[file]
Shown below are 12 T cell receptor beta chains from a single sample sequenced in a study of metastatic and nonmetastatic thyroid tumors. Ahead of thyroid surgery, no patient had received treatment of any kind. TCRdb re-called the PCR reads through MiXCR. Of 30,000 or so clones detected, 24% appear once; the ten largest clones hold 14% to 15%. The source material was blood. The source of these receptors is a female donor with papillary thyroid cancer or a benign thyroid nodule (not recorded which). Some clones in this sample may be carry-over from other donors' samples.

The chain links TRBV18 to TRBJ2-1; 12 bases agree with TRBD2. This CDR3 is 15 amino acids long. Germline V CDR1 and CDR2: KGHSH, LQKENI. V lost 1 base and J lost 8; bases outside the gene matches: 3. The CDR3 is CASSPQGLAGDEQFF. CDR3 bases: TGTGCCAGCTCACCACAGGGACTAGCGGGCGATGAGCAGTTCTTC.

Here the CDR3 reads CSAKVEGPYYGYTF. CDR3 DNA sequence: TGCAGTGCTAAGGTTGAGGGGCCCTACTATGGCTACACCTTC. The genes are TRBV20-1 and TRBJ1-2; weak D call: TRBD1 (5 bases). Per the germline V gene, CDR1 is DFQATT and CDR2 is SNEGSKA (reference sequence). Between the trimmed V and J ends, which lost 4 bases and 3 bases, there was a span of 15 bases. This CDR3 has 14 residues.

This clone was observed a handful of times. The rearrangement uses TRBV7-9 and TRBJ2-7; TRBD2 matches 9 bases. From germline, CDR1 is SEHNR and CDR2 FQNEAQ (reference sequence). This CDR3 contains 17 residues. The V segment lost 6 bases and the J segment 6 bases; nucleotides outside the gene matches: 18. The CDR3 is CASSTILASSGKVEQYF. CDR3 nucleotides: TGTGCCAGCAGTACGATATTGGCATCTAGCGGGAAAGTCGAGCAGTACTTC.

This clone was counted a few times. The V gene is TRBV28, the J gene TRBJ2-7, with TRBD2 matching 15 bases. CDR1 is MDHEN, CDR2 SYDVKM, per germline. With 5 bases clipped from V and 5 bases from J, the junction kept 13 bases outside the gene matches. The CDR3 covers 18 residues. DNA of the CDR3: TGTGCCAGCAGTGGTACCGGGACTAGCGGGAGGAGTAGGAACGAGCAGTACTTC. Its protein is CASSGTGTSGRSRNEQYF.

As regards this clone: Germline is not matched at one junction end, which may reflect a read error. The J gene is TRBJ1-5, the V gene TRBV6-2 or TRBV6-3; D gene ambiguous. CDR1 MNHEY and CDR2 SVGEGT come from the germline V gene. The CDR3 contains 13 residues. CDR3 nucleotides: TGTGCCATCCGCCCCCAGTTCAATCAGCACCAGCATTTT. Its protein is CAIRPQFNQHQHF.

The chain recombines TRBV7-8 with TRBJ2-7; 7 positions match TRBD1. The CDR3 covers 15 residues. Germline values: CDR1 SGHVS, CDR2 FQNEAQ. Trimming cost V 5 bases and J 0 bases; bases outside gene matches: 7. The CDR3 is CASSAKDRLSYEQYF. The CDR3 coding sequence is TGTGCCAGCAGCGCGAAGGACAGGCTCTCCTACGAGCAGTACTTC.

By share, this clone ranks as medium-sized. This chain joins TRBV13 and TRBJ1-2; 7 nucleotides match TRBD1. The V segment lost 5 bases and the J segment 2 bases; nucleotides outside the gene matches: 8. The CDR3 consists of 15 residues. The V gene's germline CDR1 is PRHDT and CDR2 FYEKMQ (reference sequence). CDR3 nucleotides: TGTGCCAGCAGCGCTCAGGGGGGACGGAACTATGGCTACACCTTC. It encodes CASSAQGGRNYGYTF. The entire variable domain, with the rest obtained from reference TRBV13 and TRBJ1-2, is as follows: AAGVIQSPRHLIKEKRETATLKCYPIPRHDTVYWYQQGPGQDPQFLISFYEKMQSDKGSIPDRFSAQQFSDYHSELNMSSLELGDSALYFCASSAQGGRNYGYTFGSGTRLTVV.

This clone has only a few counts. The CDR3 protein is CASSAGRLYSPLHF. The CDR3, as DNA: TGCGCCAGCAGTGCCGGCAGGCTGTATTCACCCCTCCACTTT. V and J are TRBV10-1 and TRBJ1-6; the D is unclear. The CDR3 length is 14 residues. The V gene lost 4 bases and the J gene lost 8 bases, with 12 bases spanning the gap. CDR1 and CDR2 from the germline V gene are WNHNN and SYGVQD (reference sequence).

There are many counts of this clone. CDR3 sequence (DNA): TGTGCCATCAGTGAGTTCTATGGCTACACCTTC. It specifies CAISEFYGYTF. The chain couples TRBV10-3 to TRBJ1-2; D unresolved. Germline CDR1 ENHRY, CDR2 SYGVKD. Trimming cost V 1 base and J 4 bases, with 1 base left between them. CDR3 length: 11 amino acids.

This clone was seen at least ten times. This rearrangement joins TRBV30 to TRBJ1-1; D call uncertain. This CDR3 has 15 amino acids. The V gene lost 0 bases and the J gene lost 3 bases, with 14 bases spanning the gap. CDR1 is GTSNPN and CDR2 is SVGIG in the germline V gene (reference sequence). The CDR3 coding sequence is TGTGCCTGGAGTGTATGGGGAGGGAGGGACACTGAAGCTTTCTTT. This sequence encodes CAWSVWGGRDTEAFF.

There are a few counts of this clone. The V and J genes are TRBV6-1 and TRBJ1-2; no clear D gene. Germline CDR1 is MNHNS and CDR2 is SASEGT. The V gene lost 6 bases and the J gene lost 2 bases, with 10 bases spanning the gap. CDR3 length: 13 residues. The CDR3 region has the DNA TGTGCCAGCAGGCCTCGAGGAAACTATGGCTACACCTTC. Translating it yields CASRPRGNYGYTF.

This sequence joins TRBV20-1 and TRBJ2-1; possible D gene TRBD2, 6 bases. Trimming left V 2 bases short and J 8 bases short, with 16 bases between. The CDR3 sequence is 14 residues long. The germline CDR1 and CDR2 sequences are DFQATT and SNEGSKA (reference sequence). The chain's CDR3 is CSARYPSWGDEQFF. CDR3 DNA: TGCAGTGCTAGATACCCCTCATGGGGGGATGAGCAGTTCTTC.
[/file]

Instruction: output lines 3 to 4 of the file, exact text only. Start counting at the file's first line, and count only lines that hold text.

Here the CDR3 reads CSAKVEGPYYGYTF. CDR3 DNA sequence: TGCAGTGCTAAGGTTGAGGGGCCCTACTATGGCTACACCTTC. The genes are TRBV20-1 and TRBJ1-2; weak D call: TRBD1 (5 bases). Per the germline V gene, CDR1 is DFQATT and CDR2 is SNEGSKA (reference sequence). Between the trimmed V and J ends, which lost 4 bases and 3 bases, there was a span of 15 bases. This CDR3 has 14 residues.

This clone was observed a handful of times. The rearrangement uses TRBV7-9 and TRBJ2-7; TRBD2 matches 9 bases. From germline, CDR1 is SEHNR and CDR2 FQNEAQ (reference sequence). This CDR3 contains 17 residues. The V segment lost 6 bases and the J segment 6 bases; nucleotides outside the gene matches: 18. The CDR3 is CASSTILASSGKVEQYF. CDR3 nucleotides: TGTGCCAGCAGTACGATATTGGCATCTAGCGGGAAAGTCGAGCAGTACTTC.